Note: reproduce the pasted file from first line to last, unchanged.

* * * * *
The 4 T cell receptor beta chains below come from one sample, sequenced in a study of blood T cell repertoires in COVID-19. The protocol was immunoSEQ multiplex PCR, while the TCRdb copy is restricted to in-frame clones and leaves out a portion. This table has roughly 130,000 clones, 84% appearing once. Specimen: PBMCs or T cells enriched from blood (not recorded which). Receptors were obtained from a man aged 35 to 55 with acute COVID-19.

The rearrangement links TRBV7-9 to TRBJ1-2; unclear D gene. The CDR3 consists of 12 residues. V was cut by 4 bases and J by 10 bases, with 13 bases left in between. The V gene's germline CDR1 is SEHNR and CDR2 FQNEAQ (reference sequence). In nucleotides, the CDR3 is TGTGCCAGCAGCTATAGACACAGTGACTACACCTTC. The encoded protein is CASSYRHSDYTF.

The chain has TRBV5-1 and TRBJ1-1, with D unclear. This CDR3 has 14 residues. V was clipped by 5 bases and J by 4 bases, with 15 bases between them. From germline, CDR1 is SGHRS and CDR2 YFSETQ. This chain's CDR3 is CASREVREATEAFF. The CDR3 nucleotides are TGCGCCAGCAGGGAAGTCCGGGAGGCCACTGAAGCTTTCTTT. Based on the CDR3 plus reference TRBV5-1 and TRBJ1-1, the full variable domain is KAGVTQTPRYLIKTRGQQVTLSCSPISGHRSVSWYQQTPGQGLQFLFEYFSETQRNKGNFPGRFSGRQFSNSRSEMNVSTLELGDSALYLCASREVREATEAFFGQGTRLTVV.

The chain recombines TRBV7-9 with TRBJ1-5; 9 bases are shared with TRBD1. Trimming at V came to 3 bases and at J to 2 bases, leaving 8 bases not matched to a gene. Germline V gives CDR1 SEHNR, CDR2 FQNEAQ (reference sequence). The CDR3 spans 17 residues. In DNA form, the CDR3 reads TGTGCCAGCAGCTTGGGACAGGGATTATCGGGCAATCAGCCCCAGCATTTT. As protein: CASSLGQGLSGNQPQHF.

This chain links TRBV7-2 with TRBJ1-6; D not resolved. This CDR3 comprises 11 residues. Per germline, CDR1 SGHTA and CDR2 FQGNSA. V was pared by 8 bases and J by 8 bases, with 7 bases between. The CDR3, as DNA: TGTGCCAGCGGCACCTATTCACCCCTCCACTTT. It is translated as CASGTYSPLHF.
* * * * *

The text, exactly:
The 4 T cell receptor beta chains below come from one sample, sequenced in a study of blood T cell repertoires in COVID-19. The protocol was immunoSEQ multiplex PCR, while the TCRdb copy is restricted to in-frame clones and leaves out a portion. This table has roughly 130,000 clones, 84% appearing once. Specimen: PBMCs or T cells enriched from blood (not recorded which). Receptors were obtained from a man aged 35 to 55 with acute COVID-19.

The rearrangement links TRBV7-9 to TRBJ1-2; unclear D gene. The CDR3 consists of 12 residues. V was cut by 4 bases and J by 10 bases, with 13 bases left in between. The V gene's germline CDR1 is SEHNR and CDR2 FQNEAQ (reference sequence). In nucleotides, the CDR3 is TGTGCCAGCAGCTATAGACACAGTGACTACACCTTC. The encoded protein is CASSYRHSDYTF.

The chain has TRBV5-1 and TRBJ1-1, with D unclear. This CDR3 has 14 residues. V was clipped by 5 bases and J by 4 bases, with 15 bases between them. From germline, CDR1 is SGHRS and CDR2 YFSETQ. This chain's CDR3 is CASREVREATEAFF. The CDR3 nucleotides are TGCGCCAGCAGGGAAGTCCGGGAGGCCACTGAAGCTTTCTTT. Based on the CDR3 plus reference TRBV5-1 and TRBJ1-1, the full variable domain is KAGVTQTPRYLIKTRGQQVTLSCSPISGHRSVSWYQQTPGQGLQFLFEYFSETQRNKGNFPGRFSGRQFSNSRSEMNVSTLELGDSALYLCASREVREATEAFFGQGTRLTVV.

The chain recombines TRBV7-9 with TRBJ1-5; 9 bases are shared with TRBD1. Trimming at V came to 3 bases and at J to 2 bases, leaving 8 bases not matched to a gene. Germline V gives CDR1 SEHNR, CDR2 FQNEAQ (reference sequence). The CDR3 spans 17 residues. In DNA form, the CDR3 reads TGTGCCAGCAGCTTGGGACAGGGATTATCGGGCAATCAGCCCCAGCATTTT. As protein: CASSLGQGLSGNQPQHF.

This chain links TRBV7-2 with TRBJ1-6; D not resolved. This CDR3 comprises 11 residues. Per germline, CDR1 SGHTA and CDR2 FQGNSA. V was pared by 8 bases and J by 8 bases, with 7 bases between. The CDR3, as DNA: TGTGCCAGCGGCACCTATTCACCCCTCCACTTT. It is translated as CASGTYSPLHF.